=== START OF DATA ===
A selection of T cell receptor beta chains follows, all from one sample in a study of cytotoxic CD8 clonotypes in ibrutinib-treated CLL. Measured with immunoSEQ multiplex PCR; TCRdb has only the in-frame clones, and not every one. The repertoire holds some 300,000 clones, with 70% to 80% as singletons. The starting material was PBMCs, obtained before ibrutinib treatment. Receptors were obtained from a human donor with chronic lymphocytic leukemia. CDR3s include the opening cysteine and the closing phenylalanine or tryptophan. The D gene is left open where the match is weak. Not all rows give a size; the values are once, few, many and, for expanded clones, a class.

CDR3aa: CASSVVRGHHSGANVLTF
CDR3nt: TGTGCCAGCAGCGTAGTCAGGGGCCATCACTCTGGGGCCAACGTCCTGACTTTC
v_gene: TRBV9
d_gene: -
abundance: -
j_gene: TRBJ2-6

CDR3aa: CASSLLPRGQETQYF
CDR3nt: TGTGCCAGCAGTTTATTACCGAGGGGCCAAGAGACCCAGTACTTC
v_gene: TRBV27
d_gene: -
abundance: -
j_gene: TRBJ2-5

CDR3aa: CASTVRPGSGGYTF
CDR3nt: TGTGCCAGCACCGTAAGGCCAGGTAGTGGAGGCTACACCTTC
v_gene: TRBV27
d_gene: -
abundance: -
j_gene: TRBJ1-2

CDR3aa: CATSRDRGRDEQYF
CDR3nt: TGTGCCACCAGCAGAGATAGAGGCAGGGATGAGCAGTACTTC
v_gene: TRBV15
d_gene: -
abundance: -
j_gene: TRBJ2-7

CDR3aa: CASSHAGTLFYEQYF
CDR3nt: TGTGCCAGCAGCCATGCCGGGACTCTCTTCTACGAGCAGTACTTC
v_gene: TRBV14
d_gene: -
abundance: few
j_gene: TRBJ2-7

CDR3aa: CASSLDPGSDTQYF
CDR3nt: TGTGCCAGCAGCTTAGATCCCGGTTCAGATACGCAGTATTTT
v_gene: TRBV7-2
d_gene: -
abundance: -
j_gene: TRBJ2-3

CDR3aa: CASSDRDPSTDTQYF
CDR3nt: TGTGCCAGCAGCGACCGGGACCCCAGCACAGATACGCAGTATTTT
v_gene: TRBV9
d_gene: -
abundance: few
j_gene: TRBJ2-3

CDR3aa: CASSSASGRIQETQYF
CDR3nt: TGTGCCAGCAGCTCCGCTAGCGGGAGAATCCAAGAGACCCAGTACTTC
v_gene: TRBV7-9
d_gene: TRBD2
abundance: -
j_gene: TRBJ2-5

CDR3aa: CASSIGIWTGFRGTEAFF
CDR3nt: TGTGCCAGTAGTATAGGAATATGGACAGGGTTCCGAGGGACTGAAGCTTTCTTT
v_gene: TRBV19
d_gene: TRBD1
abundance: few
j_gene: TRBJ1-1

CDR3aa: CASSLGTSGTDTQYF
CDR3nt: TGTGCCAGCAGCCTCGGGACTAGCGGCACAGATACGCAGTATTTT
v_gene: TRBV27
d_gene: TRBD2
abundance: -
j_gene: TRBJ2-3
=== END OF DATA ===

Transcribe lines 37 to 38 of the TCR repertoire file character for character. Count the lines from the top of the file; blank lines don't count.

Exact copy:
j_gene: TRBJ2-3

CDR3aa: CASSDRDPSTDTQYF